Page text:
Individuals convicted of crimes and who used their personal property — a car or a home, for example — to advance that criminal enterprise should be subject to losing those properties. That is Kansas law, and it’s appropriate. Less appropriate is .
Most members of the Kansas House of Representatives distrust the federal government enough to support a constitutional convention that would, from their perspective, bring Washington, D.C., back into line. The 77-44 vote Thursday wasn’t strong enough, however. If .
If we could just take the politics out of the issue of replacing the late Supreme Court Associate Justice Antonin Scalia, the rest would be, if not easy, a lot less disagreeable. Trouble is, we Americans have for some time .
It’s hard to fault state legislators for fudging a bit on speed limits, though they ought to know better than to talk on a cell phone while speeding. Not state Rep. John Bradford, a Lansing Republican. While recently tooling .
There’s plenty not to like about the state budget that Kansas Senate and House conferees agreed to Monday. Among its chief flaws is that it relies too heavily on shuffling funds around to offset a projected $200 million shortfall. Another .
Hats off to the FBI and other federal officials for their restrained handling of the occupation by armed activists of a federal wildlife refuge in Oregon. The last four militants surrendered peacefully Thursday, ending a 41-day standoff. Those last four .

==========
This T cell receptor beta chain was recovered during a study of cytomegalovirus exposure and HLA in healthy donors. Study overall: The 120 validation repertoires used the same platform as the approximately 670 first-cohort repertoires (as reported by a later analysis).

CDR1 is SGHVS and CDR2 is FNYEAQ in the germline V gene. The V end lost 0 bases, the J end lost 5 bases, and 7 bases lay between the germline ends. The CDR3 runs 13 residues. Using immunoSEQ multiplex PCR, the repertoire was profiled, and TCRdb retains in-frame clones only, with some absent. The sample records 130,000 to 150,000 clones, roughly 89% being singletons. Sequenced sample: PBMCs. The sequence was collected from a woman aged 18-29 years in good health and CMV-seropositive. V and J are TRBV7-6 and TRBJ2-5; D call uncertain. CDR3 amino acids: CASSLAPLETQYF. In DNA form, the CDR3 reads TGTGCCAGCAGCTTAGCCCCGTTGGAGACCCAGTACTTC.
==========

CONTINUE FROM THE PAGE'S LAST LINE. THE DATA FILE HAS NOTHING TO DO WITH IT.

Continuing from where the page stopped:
Manhattan Area Chamber of Commerce President Lyle Butler didn’t break a lot of new ground on the topic of regionalism last week, but his comments to the Riley County Commission were nevertheless appropriate. In short, he said the Manhattan .
The Kansas Supreme Court’s ruling Thursday that the Legislature’s block-grant education funding method is unconstitutionally inequitable couldn’t have been much of a surprise, even to the method’s architects. They sought to save money by disingenuously saying .
Landlords aren’t thrilled — they rarely are when rental oversight is the topic — but the Manhattan City Commission was correct Tuesday to decide to take another crack at rental inspections. Wisely, commissioners are moving incrementally, directing staff to develop an .
President Barack Obama’s proposed $10 fee on a barrel of oil as part of his next budget isn’t fully thought out, but it deserves better than the kneejerk partisan denunciation it’s gotten from Republicans. Then again, Congressional Republicans .
Three cheers for Riley County Commissioners Bob Boyd and Ron Wells, and one jeer for Commissioner Ben Wilson, who chairs the board that sets policies for this county. Well, it sets most policies. County commissions across Kansas don’t have .
The proposal to allow for the prosecution of teachers for presenting what some contend is harmful material is back in the Kansas Legislature. Unfortunately, it’s no better an idea this year than it was last year. The bill is .
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